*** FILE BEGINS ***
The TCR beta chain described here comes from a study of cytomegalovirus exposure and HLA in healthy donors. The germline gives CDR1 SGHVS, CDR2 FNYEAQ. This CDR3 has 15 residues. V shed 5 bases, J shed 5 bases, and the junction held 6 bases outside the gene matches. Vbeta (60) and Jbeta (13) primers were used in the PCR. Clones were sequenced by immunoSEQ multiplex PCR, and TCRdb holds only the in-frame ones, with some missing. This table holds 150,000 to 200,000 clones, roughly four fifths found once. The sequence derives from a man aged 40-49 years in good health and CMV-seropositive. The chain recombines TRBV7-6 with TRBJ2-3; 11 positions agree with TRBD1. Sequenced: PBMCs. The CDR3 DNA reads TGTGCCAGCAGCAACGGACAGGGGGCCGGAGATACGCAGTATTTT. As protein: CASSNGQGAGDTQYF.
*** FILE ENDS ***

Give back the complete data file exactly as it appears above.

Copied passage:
The TCR beta chain described here comes from a study of cytomegalovirus exposure and HLA in healthy donors. The germline gives CDR1 SGHVS, CDR2 FNYEAQ. This CDR3 has 15 residues. V shed 5 bases, J shed 5 bases, and the junction held 6 bases outside the gene matches. Vbeta (60) and Jbeta (13) primers were used in the PCR. Clones were sequenced by immunoSEQ multiplex PCR, and TCRdb holds only the in-frame ones, with some missing. This table holds 150,000 to 200,000 clones, roughly four fifths found once. The sequence derives from a man aged 40-49 years in good health and CMV-seropositive. The chain recombines TRBV7-6 with TRBJ2-3; 11 positions agree with TRBD1. Sequenced: PBMCs. The CDR3 DNA reads TGTGCCAGCAGCAACGGACAGGGGGCCGGAGATACGCAGTATTTT. As protein: CASSNGQGAGDTQYF.